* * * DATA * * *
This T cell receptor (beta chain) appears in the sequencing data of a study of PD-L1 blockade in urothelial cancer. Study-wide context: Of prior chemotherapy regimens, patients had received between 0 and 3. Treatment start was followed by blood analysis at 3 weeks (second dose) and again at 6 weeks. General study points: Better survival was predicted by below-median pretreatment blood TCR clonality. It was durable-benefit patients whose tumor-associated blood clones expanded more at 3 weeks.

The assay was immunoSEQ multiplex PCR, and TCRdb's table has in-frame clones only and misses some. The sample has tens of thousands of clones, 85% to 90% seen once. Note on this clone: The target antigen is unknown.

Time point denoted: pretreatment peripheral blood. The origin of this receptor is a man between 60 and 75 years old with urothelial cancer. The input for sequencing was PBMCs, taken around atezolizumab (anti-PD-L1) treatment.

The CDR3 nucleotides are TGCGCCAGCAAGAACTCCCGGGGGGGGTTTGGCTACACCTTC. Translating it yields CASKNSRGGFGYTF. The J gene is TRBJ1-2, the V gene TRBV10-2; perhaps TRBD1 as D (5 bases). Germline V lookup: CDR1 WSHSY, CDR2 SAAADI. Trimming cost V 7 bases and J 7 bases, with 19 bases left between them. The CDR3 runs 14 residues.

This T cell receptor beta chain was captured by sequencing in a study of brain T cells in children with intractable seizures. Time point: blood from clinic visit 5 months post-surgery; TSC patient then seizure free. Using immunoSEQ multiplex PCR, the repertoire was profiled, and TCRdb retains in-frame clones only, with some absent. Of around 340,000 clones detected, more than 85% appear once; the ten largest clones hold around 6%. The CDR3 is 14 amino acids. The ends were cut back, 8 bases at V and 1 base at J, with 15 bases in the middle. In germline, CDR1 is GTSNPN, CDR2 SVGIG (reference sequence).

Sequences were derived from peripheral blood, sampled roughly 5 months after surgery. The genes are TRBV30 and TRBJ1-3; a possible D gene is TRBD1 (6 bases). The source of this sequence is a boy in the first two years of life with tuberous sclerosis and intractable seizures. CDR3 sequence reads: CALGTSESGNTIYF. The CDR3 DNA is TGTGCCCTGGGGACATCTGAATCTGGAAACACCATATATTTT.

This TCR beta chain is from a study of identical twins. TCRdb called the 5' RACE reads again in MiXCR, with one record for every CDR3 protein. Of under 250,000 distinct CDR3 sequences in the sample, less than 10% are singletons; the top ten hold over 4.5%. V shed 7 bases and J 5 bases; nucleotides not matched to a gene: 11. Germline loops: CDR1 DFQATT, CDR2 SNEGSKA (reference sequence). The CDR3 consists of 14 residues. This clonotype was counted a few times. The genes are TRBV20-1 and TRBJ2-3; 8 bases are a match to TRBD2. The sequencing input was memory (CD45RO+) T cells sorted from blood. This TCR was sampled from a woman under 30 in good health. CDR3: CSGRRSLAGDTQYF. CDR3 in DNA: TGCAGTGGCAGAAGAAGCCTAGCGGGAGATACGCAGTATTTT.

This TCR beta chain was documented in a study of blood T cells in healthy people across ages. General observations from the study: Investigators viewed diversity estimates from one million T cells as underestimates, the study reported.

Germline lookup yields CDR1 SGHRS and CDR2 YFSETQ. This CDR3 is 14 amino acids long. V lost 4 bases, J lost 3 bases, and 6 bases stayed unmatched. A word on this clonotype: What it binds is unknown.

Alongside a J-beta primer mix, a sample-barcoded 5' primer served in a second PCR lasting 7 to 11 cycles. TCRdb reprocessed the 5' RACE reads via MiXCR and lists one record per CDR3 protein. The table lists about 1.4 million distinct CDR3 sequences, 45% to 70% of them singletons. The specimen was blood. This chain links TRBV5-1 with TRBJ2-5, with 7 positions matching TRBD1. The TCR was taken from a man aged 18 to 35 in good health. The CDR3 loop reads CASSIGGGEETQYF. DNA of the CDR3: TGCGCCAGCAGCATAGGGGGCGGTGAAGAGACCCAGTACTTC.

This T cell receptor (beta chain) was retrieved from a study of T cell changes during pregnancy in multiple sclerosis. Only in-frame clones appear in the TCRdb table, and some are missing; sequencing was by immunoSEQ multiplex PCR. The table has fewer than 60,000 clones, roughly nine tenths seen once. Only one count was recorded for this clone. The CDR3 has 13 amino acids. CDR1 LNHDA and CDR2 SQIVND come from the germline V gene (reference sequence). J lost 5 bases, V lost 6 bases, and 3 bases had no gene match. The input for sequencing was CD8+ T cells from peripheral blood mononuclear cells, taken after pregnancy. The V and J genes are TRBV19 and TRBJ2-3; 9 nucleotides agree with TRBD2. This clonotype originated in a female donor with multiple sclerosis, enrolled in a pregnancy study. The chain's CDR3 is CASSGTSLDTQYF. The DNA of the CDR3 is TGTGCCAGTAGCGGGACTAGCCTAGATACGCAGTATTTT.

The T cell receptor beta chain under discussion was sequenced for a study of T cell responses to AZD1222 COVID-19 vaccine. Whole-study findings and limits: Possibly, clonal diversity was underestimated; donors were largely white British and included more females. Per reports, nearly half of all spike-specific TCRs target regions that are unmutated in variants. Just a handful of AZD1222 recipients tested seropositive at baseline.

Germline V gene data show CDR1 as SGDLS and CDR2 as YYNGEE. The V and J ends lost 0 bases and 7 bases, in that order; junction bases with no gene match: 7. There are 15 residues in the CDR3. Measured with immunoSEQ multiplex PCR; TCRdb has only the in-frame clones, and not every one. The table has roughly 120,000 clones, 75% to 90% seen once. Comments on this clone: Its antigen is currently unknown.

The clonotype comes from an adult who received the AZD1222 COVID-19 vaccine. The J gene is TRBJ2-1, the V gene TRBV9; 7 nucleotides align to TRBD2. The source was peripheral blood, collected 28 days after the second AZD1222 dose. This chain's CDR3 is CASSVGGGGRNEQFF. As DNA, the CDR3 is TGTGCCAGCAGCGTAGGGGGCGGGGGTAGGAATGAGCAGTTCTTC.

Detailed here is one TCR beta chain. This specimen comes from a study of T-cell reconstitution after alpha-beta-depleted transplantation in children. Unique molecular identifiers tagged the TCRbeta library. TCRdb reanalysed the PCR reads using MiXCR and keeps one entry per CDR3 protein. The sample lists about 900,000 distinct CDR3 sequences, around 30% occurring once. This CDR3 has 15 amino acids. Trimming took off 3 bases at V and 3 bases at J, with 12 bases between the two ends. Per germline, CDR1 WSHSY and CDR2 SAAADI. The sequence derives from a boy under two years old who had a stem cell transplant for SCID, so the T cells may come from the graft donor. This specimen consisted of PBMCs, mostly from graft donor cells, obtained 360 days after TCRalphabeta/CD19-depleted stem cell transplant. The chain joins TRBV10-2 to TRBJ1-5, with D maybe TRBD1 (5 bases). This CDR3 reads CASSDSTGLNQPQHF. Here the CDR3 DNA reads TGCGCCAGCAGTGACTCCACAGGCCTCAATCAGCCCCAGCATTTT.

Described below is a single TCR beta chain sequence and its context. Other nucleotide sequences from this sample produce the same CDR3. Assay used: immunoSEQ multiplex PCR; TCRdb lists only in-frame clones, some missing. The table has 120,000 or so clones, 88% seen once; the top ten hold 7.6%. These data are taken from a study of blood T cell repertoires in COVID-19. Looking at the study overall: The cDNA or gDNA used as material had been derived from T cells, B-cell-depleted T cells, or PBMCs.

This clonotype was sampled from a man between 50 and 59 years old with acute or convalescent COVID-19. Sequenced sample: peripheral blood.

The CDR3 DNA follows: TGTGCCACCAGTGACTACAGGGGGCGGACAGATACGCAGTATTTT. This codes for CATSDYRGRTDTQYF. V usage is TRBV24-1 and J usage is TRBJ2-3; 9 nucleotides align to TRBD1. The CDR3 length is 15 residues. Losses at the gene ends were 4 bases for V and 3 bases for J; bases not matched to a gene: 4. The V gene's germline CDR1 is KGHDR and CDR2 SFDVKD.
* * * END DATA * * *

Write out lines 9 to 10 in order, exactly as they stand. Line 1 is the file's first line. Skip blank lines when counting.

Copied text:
Germline lookup yields CDR1 SGHRS and CDR2 YFSETQ. This CDR3 is 14 amino acids long. V lost 4 bases, J lost 3 bases, and 6 bases stayed unmatched. A word on this clonotype: What it binds is unknown.

Alongside a J-beta primer mix, a sample-barcoded 5' primer served in a second PCR lasting 7 to 11 cycles. TCRdb reprocessed the 5' RACE reads via MiXCR and lists one record per CDR3 protein. The table lists about 1.4 million distinct CDR3 sequences, 45% to 70% of them singletons. The specimen was blood. This chain links TRBV5-1 with TRBJ2-5, with 7 positions matching TRBD1. The TCR was taken from a man aged 18 to 35 in good health. The CDR3 loop reads CASSIGGGEETQYF. DNA of the CDR3: TGCGCCAGCAGCATAGGGGGCGGTGAAGAGACCCAGTACTTC.